April 22: Elvis Costello, Devo, Echo and the Bunnymen, The Go-Gos, Pere Ubu, The Police, Public Image Ltd

This week on 1001, I’ll need you to move away from that punk era and into POST PUNK, and I want you to dispense with all of those old waves you’re so comfortable with, because it’s time for NEW WAVE. Loads of albums on the 1001 fall into one of these two categories, so a week dedicated to them is long overdue. Let’s have a look.

Elvis Costello, ‘Brutal Youth’ (link)

Like Neil Young with Crazy Horse, Costello seems more willing to sprawl loosely when he’s with his backing band (The Attractions, not credited by name here); unlike Young, he doesn’t seem to have spent his 90s exploring grunge, as we learn from this album. Running nearly an hour long, this would have benefitted from 20 minutes being cut off, at which point the songwriting – deftly constructed but written with a punkish energy – would have felt like his best album. Just one more EC album left.

Devo, ‘Are We Not Men? We Are Devo!’ (link)

I was kind of expecting this album to be weirder, especially considering it was produced by Brian Eno: like a Roy Liechtenstein version of the Residents. Reading about it, it seems like Eno expected that too: the Mothersbaughs weren’t, apparently, interested in experimenting or deviating from what was on their demos. Instead, then, it sounds like a lot of other new-wave: choppy, clean riffs and frantic yelping over the top, with the possible exception of a collapsed cover of ‘Satisfaction’ and the Bauhaus motorik of ‘Mongoloid’. Angular but tame. A bit of a letdown.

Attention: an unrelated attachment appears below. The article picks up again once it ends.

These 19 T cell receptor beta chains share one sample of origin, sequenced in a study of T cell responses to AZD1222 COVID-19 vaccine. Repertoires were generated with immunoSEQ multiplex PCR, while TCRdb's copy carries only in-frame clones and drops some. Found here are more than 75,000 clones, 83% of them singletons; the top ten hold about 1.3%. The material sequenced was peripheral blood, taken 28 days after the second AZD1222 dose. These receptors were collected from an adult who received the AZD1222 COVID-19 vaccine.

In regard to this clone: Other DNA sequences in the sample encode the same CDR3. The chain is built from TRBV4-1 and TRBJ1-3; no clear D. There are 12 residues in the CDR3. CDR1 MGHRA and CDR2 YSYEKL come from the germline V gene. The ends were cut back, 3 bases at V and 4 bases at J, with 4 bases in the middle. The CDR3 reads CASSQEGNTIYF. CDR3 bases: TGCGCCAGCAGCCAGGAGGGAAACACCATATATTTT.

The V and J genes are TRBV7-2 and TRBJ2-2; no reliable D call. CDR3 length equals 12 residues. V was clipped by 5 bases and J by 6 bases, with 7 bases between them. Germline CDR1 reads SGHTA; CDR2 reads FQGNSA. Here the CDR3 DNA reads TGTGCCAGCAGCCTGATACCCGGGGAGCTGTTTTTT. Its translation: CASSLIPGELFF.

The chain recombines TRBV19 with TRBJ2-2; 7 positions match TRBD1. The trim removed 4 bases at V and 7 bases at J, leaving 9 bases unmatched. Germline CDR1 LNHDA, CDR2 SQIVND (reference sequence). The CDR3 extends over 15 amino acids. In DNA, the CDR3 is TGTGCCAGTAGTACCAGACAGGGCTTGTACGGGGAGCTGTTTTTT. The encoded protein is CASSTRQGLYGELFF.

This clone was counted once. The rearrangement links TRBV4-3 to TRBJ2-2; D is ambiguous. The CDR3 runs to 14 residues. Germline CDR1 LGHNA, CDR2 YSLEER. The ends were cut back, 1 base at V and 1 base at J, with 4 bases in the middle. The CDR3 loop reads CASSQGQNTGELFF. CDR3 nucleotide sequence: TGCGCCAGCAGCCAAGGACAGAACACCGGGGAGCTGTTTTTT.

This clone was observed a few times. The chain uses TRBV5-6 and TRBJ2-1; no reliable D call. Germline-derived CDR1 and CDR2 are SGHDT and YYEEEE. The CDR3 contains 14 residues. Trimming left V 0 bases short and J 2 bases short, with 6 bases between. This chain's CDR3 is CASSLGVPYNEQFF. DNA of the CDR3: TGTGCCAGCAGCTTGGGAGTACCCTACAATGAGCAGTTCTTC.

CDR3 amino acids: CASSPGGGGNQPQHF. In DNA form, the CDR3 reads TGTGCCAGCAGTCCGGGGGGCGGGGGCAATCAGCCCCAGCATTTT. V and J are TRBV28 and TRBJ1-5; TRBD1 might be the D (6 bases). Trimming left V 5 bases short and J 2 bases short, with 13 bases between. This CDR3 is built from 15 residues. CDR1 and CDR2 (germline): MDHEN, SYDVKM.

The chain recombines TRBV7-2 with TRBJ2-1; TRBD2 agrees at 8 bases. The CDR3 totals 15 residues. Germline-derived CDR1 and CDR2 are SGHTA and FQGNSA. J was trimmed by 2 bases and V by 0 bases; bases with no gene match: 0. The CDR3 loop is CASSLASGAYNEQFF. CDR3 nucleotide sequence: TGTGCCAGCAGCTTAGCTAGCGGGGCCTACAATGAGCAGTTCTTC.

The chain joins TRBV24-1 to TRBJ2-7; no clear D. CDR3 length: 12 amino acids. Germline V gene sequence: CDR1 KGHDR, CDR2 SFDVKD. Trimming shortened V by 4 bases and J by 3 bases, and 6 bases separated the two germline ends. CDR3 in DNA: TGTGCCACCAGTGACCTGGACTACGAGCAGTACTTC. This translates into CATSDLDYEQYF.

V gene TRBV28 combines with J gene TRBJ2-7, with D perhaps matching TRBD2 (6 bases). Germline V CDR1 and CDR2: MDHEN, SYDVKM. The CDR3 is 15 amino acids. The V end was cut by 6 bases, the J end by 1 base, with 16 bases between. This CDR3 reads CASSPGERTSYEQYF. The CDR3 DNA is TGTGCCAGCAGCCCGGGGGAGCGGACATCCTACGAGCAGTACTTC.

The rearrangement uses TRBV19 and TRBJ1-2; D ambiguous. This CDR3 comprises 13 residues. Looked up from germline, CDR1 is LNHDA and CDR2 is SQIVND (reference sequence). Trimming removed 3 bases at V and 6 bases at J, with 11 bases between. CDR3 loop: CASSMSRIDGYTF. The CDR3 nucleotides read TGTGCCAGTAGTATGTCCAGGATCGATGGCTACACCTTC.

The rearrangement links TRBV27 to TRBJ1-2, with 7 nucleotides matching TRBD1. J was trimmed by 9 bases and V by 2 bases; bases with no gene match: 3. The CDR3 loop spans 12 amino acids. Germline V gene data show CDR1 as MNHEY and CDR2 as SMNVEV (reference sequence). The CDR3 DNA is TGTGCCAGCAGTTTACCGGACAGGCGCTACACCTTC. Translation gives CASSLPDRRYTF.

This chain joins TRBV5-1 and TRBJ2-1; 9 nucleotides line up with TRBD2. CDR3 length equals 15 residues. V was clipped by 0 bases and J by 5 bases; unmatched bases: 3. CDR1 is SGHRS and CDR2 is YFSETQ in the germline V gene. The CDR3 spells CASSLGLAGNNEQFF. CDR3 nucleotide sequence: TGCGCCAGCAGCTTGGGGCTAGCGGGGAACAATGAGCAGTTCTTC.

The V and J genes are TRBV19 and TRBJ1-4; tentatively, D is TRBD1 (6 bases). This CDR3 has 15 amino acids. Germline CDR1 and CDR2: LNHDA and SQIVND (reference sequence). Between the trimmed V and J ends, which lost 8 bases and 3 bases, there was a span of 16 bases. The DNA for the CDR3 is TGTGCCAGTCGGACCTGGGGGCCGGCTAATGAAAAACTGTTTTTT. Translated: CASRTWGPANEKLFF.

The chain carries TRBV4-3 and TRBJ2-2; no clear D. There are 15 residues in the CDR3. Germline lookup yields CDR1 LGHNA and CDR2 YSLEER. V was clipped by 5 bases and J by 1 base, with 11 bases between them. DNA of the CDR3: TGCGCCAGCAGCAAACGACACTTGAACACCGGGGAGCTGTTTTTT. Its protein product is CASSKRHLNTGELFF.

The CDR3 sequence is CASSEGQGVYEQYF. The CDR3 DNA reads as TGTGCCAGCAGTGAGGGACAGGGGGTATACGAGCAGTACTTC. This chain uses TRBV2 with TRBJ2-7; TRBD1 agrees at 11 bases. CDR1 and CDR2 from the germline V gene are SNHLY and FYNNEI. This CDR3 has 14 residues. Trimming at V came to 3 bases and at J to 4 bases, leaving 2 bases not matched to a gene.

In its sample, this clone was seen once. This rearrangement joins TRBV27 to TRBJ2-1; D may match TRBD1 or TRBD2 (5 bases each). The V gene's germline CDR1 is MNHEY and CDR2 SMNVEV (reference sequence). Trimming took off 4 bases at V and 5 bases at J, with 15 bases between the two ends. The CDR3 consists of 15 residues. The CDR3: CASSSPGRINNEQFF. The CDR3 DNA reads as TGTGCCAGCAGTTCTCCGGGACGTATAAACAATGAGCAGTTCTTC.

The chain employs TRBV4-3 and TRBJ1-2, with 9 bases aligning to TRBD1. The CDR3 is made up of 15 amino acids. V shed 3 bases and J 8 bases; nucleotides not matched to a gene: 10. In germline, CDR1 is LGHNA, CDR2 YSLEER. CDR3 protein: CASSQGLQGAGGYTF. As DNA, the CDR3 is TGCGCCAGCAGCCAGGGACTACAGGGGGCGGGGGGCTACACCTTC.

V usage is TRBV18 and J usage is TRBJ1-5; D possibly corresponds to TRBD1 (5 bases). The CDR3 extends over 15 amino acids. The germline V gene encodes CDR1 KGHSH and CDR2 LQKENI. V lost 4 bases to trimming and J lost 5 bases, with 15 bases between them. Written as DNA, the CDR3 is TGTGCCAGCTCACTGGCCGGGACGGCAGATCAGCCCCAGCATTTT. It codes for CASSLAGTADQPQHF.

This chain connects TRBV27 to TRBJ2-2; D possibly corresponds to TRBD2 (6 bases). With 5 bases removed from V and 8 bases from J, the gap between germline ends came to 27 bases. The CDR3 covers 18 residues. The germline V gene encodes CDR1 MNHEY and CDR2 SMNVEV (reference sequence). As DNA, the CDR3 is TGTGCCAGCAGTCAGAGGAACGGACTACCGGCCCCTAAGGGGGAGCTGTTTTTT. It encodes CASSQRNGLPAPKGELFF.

Echo and the Bunnymen, ‘Porcupine’ (link)

It’s a shame that the first Echo and the Bunnymen I heard was their awful, Liam Gallagher-on-backing vocals 90s comeback, because it put me off exploring their majestic back catalogue for years: like having a drunken fight in a Wetherspoons with a stranger who should by all rights become your best friend. In fact Echo were a high quality act: brooding, faintly goth, but poppy with great choruses. This starts with the hit ‘The Cutter’ and keeps at the same level of urgent, yearning anguish throughout: dark and moody but not so far off the deep end that it becomes impenetrable. Bringing strings, autoharps, harmoniums and marimbas into the mix, this must have seemed thrilling at the time. Now, you can see some of the trappings of the era, but it still sounds pretty excellent.

The Go-Gos, ‘Beauty and the Beat’ (link)

Belinda Carlisle of course had about 15 minutes in The Germs, but she struck gold (well, double platinum) with this outfit, whose sunny, well-produced jangle reminds me of the most poppy Blondie tracks. In the same way that Echo and the Bunnymen’s album sounds like it’s from Liverpool (because it’s raining all the time), ‘Beauty and the Beat’ sounds like a band writing songs in the California sunshine, and so they were. Guitarists Charlotte Caffey and Jane Wiedlin write the lion’s share. Carlisle’s sole co-write betrays her roots: it’s a Bikini Kill-ish stomp with the snot-nosed title ‘Skidmarks on my Heart’.

Pere Ubu, ‘Dub Housing’